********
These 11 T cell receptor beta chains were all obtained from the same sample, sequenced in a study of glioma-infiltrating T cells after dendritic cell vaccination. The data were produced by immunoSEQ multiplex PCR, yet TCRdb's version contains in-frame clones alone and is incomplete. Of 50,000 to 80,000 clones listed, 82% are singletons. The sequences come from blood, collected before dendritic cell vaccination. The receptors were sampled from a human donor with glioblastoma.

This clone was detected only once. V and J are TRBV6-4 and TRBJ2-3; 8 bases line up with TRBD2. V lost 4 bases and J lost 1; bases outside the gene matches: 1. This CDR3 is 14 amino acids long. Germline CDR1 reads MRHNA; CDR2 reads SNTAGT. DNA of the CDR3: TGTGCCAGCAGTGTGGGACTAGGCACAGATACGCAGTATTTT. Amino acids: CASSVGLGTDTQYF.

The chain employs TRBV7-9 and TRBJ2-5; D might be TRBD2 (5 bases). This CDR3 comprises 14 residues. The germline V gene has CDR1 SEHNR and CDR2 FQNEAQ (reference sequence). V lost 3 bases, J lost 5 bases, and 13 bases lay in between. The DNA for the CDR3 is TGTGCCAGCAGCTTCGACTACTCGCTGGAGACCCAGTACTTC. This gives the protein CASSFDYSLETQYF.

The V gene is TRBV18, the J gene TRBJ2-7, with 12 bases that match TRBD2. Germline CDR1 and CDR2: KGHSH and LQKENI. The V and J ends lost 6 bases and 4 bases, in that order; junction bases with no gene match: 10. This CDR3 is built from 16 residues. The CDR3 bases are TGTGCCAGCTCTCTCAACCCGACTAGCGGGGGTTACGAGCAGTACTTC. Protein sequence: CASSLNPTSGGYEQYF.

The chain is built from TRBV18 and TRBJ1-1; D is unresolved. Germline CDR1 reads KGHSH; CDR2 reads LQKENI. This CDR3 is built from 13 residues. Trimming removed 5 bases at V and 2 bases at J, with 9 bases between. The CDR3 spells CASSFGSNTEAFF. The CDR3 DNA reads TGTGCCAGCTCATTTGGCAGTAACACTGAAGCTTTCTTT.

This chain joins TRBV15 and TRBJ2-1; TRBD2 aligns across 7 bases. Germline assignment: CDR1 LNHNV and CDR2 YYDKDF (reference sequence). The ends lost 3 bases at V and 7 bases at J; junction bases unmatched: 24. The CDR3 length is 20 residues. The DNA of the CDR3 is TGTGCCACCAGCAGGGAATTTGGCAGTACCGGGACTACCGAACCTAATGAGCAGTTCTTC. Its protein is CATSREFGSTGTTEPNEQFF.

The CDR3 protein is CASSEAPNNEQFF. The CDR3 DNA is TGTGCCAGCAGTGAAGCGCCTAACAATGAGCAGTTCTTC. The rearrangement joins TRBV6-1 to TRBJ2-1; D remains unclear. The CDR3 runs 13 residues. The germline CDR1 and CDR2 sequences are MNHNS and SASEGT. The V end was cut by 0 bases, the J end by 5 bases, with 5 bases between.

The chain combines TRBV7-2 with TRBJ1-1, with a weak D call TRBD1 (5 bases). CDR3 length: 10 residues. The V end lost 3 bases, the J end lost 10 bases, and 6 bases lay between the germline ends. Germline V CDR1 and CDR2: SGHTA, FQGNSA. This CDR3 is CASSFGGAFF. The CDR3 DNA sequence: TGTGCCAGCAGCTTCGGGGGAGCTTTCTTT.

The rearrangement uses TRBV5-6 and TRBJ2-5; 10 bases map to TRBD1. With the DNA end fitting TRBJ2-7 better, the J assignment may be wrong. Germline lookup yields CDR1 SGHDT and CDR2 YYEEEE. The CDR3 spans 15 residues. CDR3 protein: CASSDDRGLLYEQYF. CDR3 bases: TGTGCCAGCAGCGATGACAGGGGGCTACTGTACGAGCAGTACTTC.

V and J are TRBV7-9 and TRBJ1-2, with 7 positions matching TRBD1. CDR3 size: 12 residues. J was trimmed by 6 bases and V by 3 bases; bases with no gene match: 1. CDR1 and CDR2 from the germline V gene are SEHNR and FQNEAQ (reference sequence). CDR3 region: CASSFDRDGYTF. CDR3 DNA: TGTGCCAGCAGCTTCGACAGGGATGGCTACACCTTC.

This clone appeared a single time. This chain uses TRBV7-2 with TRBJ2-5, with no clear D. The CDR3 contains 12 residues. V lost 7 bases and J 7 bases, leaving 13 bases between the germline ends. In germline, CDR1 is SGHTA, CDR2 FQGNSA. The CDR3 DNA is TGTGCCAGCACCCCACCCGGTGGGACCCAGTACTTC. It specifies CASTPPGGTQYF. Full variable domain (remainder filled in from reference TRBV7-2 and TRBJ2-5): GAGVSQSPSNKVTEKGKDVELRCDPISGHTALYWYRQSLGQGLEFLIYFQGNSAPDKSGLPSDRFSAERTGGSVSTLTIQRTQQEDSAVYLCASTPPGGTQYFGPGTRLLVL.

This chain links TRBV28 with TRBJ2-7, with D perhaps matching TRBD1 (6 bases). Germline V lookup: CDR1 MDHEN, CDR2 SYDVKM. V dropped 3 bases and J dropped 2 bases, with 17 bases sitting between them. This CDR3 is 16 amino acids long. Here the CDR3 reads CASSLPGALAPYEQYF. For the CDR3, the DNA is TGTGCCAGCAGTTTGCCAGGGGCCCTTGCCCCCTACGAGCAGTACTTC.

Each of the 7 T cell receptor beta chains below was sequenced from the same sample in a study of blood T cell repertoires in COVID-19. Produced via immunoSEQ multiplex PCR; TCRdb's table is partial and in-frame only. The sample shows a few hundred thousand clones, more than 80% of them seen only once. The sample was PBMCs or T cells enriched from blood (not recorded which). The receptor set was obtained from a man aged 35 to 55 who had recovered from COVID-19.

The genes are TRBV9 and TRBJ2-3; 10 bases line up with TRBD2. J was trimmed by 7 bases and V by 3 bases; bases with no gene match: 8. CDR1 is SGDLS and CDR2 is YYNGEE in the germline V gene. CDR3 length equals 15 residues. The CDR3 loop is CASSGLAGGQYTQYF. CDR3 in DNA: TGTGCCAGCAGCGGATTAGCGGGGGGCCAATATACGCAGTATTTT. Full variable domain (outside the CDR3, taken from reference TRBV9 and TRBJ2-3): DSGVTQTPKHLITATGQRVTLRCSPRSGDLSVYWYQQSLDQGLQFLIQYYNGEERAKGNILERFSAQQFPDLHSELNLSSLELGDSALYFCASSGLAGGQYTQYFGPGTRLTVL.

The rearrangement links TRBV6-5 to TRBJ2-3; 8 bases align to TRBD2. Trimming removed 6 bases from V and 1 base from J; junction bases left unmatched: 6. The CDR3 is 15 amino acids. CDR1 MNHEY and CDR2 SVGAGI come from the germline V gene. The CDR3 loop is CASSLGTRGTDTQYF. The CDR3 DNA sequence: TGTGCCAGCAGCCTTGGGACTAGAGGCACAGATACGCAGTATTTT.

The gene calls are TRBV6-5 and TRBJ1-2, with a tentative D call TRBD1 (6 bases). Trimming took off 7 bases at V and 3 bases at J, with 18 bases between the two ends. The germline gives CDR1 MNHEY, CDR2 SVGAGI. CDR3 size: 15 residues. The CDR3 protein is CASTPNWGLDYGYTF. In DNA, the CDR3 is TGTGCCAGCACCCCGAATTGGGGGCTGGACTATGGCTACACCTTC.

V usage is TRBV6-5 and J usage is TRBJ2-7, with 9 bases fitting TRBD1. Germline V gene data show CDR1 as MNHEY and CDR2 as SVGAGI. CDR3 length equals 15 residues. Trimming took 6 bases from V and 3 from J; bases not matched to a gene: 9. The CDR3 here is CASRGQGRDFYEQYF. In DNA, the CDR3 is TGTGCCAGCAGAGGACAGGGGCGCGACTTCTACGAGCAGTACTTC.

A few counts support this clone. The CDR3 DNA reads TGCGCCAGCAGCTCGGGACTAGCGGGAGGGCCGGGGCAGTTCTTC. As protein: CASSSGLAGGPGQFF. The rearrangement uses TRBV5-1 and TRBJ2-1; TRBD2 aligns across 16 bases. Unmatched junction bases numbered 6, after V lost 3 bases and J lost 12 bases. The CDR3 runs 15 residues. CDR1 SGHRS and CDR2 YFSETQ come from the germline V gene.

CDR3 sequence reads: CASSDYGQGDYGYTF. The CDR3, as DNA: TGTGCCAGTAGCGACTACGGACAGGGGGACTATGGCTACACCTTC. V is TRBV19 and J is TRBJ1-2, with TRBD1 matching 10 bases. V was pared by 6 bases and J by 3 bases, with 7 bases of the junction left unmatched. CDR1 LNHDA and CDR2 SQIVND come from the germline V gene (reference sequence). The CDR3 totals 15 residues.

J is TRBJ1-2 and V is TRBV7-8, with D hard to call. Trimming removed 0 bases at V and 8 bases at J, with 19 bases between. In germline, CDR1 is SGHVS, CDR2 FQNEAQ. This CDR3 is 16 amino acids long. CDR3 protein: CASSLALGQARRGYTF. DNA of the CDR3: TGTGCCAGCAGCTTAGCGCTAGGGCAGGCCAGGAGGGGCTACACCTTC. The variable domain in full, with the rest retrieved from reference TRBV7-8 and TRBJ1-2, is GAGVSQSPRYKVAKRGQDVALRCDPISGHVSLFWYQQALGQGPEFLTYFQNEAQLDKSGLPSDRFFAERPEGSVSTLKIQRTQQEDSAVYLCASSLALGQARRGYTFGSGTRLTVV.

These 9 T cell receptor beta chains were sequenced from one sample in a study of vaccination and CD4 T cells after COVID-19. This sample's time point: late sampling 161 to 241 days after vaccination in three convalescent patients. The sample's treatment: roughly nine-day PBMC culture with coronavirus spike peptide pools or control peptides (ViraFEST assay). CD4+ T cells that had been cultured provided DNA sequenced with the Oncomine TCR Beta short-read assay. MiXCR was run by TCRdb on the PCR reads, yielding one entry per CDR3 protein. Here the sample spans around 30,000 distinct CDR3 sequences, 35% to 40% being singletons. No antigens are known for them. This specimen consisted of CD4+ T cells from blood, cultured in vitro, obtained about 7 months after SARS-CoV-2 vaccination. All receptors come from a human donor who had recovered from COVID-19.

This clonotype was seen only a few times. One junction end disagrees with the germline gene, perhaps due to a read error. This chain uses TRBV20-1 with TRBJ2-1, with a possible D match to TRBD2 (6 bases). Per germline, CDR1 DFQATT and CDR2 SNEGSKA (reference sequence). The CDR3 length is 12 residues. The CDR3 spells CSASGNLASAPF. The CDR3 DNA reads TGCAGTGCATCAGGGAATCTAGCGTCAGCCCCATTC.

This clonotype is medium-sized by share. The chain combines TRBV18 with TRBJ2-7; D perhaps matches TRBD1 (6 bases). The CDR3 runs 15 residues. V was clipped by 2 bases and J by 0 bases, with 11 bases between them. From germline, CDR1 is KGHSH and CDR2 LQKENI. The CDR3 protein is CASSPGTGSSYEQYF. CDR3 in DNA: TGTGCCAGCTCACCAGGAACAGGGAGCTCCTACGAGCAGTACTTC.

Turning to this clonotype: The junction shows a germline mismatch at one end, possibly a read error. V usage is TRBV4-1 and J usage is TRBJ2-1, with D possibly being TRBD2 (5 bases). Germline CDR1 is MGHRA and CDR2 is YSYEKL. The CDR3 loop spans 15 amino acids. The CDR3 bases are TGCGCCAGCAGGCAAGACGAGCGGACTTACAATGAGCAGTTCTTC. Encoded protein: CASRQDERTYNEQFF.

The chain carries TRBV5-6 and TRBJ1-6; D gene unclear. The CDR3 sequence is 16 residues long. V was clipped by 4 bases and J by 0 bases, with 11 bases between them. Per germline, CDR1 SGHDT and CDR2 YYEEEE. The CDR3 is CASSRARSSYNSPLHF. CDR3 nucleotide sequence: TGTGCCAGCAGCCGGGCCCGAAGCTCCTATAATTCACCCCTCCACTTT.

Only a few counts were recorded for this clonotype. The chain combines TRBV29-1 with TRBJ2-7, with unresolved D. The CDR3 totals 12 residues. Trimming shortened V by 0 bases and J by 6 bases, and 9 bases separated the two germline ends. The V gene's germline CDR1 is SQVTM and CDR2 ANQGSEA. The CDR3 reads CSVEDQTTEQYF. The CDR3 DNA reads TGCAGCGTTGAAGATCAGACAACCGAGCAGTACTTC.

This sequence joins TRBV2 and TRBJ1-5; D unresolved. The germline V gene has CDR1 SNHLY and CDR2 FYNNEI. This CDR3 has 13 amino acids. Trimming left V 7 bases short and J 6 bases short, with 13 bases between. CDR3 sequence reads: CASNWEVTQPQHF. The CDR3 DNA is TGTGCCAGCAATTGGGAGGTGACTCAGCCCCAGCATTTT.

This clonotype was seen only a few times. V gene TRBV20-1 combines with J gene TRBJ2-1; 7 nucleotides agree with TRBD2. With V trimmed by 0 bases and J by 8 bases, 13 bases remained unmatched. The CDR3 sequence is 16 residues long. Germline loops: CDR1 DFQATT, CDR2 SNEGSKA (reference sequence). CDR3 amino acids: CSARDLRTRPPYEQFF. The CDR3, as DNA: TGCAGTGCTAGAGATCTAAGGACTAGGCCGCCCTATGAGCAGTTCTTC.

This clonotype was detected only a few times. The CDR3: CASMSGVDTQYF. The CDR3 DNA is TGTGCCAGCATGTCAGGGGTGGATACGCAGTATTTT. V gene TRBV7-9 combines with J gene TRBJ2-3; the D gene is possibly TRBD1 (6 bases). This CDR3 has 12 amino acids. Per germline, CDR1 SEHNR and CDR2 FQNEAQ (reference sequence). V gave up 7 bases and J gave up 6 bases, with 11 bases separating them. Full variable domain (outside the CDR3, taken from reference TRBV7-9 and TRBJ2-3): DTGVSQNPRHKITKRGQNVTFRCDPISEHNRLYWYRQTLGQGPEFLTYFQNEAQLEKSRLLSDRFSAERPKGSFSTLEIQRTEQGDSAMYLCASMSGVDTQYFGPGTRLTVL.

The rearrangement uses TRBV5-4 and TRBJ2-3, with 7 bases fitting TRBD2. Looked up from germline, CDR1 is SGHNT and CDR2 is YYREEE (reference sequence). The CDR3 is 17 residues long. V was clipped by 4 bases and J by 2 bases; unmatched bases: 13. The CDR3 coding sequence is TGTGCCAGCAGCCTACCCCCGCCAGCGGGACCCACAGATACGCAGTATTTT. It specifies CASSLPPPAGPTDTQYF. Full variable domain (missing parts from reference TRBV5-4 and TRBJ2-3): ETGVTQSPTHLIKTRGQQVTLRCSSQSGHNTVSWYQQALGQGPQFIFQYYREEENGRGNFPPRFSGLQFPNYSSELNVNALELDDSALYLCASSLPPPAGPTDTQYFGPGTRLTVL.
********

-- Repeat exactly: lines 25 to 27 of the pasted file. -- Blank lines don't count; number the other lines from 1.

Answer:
The chain carries TRBV5-6 and TRBJ1-6; D gene unclear. The CDR3 sequence is 16 residues long. V was clipped by 4 bases and J by 0 bases, with 11 bases between them. Per germline, CDR1 SGHDT and CDR2 YYEEEE. The CDR3 is CASSRARSSYNSPLHF. CDR3 nucleotide sequence: TGTGCCAGCAGCCGGGCCCGAAGCTCCTATAATTCACCCCTCCACTTT.

Only a few counts were recorded for this clonotype. The chain combines TRBV29-1 with TRBJ2-7, with unresolved D. The CDR3 totals 12 residues. Trimming shortened V by 0 bases and J by 6 bases, and 9 bases separated the two germline ends. The V gene's germline CDR1 is SQVTM and CDR2 ANQGSEA. The CDR3 reads CSVEDQTTEQYF. The CDR3 DNA reads TGCAGCGTTGAAGATCAGACAACCGAGCAGTACTTC.

This sequence joins TRBV2 and TRBJ1-5; D unresolved. The germline V gene has CDR1 SNHLY and CDR2 FYNNEI. This CDR3 has 13 amino acids. Trimming left V 7 bases short and J 6 bases short, with 13 bases between. CDR3 sequence reads: CASNWEVTQPQHF. The CDR3 DNA is TGTGCCAGCAATTGGGAGGTGACTCAGCCCCAGCATTTT.